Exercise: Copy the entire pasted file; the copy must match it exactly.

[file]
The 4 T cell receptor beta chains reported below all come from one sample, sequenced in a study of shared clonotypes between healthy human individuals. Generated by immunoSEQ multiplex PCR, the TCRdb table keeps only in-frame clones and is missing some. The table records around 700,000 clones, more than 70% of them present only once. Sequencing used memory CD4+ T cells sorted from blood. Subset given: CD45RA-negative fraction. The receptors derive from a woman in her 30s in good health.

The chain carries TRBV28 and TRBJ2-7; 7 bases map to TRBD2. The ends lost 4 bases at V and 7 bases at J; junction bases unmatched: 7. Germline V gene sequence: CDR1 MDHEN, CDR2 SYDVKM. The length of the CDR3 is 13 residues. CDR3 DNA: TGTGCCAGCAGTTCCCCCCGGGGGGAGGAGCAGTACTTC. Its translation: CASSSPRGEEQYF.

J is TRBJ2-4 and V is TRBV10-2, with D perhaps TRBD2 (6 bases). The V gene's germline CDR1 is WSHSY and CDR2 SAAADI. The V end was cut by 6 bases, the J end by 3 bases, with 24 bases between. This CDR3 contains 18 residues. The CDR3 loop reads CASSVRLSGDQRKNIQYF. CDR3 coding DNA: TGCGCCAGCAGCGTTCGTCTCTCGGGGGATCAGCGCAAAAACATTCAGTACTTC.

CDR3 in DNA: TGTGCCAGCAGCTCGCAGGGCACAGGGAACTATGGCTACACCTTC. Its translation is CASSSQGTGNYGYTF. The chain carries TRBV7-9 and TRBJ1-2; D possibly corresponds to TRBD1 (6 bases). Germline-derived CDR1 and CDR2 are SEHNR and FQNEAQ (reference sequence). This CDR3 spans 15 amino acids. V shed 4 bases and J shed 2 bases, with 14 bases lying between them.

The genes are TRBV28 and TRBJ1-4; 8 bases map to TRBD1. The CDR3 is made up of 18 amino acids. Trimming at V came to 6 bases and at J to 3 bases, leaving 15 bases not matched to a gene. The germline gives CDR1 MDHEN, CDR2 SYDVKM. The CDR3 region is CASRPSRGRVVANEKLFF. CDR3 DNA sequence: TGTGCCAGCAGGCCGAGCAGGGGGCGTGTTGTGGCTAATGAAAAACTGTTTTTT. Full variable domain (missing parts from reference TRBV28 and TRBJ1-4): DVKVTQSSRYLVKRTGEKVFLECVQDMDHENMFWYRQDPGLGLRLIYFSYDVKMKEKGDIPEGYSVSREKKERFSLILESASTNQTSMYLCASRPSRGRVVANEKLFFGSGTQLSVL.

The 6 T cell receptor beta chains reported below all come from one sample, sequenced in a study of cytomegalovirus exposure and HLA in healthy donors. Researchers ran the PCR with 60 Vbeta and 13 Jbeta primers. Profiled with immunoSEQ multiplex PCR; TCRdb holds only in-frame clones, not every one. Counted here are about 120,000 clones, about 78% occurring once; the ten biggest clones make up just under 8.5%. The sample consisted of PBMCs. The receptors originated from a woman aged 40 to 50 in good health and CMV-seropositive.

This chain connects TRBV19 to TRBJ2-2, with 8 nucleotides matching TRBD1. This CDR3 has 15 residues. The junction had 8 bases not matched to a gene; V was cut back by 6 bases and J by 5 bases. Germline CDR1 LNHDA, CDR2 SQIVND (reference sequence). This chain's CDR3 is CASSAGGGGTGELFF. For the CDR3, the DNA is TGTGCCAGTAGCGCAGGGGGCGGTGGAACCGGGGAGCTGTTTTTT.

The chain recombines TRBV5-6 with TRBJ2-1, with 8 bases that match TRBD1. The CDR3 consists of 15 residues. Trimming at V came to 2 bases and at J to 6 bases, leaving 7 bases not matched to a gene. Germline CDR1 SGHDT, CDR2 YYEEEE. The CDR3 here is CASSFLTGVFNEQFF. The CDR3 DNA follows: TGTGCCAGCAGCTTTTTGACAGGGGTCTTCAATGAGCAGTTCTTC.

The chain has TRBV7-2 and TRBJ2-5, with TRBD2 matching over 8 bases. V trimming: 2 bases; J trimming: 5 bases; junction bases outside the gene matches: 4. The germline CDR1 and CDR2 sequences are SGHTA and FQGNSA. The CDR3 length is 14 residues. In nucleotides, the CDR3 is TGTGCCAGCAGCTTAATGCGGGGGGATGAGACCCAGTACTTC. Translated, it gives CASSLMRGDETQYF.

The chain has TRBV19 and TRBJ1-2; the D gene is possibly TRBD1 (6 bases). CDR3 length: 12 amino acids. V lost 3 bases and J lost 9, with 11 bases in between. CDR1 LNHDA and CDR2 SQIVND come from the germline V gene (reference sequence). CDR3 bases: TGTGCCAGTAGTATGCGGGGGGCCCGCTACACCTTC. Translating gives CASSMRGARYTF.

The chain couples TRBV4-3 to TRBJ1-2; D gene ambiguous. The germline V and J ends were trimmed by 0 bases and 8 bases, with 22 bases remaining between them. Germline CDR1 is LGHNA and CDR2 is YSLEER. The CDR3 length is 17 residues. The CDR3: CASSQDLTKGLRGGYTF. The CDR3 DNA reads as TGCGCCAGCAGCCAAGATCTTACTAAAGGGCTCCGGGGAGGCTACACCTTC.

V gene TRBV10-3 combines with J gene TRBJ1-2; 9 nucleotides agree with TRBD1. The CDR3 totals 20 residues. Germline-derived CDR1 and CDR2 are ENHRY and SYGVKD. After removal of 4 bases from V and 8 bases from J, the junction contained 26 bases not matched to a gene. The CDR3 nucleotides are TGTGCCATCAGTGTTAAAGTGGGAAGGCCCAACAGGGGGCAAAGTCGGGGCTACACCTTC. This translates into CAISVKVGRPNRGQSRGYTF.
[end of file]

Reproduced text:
The 4 T cell receptor beta chains reported below all come from one sample, sequenced in a study of shared clonotypes between healthy human individuals. Generated by immunoSEQ multiplex PCR, the TCRdb table keeps only in-frame clones and is missing some. The table records around 700,000 clones, more than 70% of them present only once. Sequencing used memory CD4+ T cells sorted from blood. Subset given: CD45RA-negative fraction. The receptors derive from a woman in her 30s in good health.

The chain carries TRBV28 and TRBJ2-7; 7 bases map to TRBD2. The ends lost 4 bases at V and 7 bases at J; junction bases unmatched: 7. Germline V gene sequence: CDR1 MDHEN, CDR2 SYDVKM. The length of the CDR3 is 13 residues. CDR3 DNA: TGTGCCAGCAGTTCCCCCCGGGGGGAGGAGCAGTACTTC. Its translation: CASSSPRGEEQYF.

J is TRBJ2-4 and V is TRBV10-2, with D perhaps TRBD2 (6 bases). The V gene's germline CDR1 is WSHSY and CDR2 SAAADI. The V end was cut by 6 bases, the J end by 3 bases, with 24 bases between. This CDR3 contains 18 residues. The CDR3 loop reads CASSVRLSGDQRKNIQYF. CDR3 coding DNA: TGCGCCAGCAGCGTTCGTCTCTCGGGGGATCAGCGCAAAAACATTCAGTACTTC.

CDR3 in DNA: TGTGCCAGCAGCTCGCAGGGCACAGGGAACTATGGCTACACCTTC. Its translation is CASSSQGTGNYGYTF. The chain carries TRBV7-9 and TRBJ1-2; D possibly corresponds to TRBD1 (6 bases). Germline-derived CDR1 and CDR2 are SEHNR and FQNEAQ (reference sequence). This CDR3 spans 15 amino acids. V shed 4 bases and J shed 2 bases, with 14 bases lying between them.

The genes are TRBV28 and TRBJ1-4; 8 bases map to TRBD1. The CDR3 is made up of 18 amino acids. Trimming at V came to 6 bases and at J to 3 bases, leaving 15 bases not matched to a gene. The germline gives CDR1 MDHEN, CDR2 SYDVKM. The CDR3 region is CASRPSRGRVVANEKLFF. CDR3 DNA sequence: TGTGCCAGCAGGCCGAGCAGGGGGCGTGTTGTGGCTAATGAAAAACTGTTTTTT. Full variable domain (missing parts from reference TRBV28 and TRBJ1-4): DVKVTQSSRYLVKRTGEKVFLECVQDMDHENMFWYRQDPGLGLRLIYFSYDVKMKEKGDIPEGYSVSREKKERFSLILESASTNQTSMYLCASRPSRGRVVANEKLFFGSGTQLSVL.

The 6 T cell receptor beta chains reported below all come from one sample, sequenced in a study of cytomegalovirus exposure and HLA in healthy donors. Researchers ran the PCR with 60 Vbeta and 13 Jbeta primers. Profiled with immunoSEQ multiplex PCR; TCRdb holds only in-frame clones, not every one. Counted here are about 120,000 clones, about 78% occurring once; the ten biggest clones make up just under 8.5%. The sample consisted of PBMCs. The receptors originated from a woman aged 40 to 50 in good health and CMV-seropositive.

This chain connects TRBV19 to TRBJ2-2, with 8 nucleotides matching TRBD1. This CDR3 has 15 residues. The junction had 8 bases not matched to a gene; V was cut back by 6 bases and J by 5 bases. Germline CDR1 LNHDA, CDR2 SQIVND (reference sequence). This chain's CDR3 is CASSAGGGGTGELFF. For the CDR3, the DNA is TGTGCCAGTAGCGCAGGGGGCGGTGGAACCGGGGAGCTGTTTTTT.

The chain recombines TRBV5-6 with TRBJ2-1, with 8 bases that match TRBD1. The CDR3 consists of 15 residues. Trimming at V came to 2 bases and at J to 6 bases, leaving 7 bases not matched to a gene. Germline CDR1 SGHDT, CDR2 YYEEEE. The CDR3 here is CASSFLTGVFNEQFF. The CDR3 DNA follows: TGTGCCAGCAGCTTTTTGACAGGGGTCTTCAATGAGCAGTTCTTC.

The chain has TRBV7-2 and TRBJ2-5, with TRBD2 matching over 8 bases. V trimming: 2 bases; J trimming: 5 bases; junction bases outside the gene matches: 4. The germline CDR1 and CDR2 sequences are SGHTA and FQGNSA. The CDR3 length is 14 residues. In nucleotides, the CDR3 is TGTGCCAGCAGCTTAATGCGGGGGGATGAGACCCAGTACTTC. Translated, it gives CASSLMRGDETQYF.

The chain has TRBV19 and TRBJ1-2; the D gene is possibly TRBD1 (6 bases). CDR3 length: 12 amino acids. V lost 3 bases and J lost 9, with 11 bases in between. CDR1 LNHDA and CDR2 SQIVND come from the germline V gene (reference sequence). CDR3 bases: TGTGCCAGTAGTATGCGGGGGGCCCGCTACACCTTC. Translating gives CASSMRGARYTF.

The chain couples TRBV4-3 to TRBJ1-2; D gene ambiguous. The germline V and J ends were trimmed by 0 bases and 8 bases, with 22 bases remaining between them. Germline CDR1 is LGHNA and CDR2 is YSLEER. The CDR3 length is 17 residues. The CDR3: CASSQDLTKGLRGGYTF. The CDR3 DNA reads as TGCGCCAGCAGCCAAGATCTTACTAAAGGGCTCCGGGGAGGCTACACCTTC.

V gene TRBV10-3 combines with J gene TRBJ1-2; 9 nucleotides agree with TRBD1. The CDR3 totals 20 residues. Germline-derived CDR1 and CDR2 are ENHRY and SYGVKD. After removal of 4 bases from V and 8 bases from J, the junction contained 26 bases not matched to a gene. The CDR3 nucleotides are TGTGCCATCAGTGTTAAAGTGGGAAGGCCCAACAGGGGGCAAAGTCGGGGCTACACCTTC. This translates into CAISVKVGRPNRGQSRGYTF.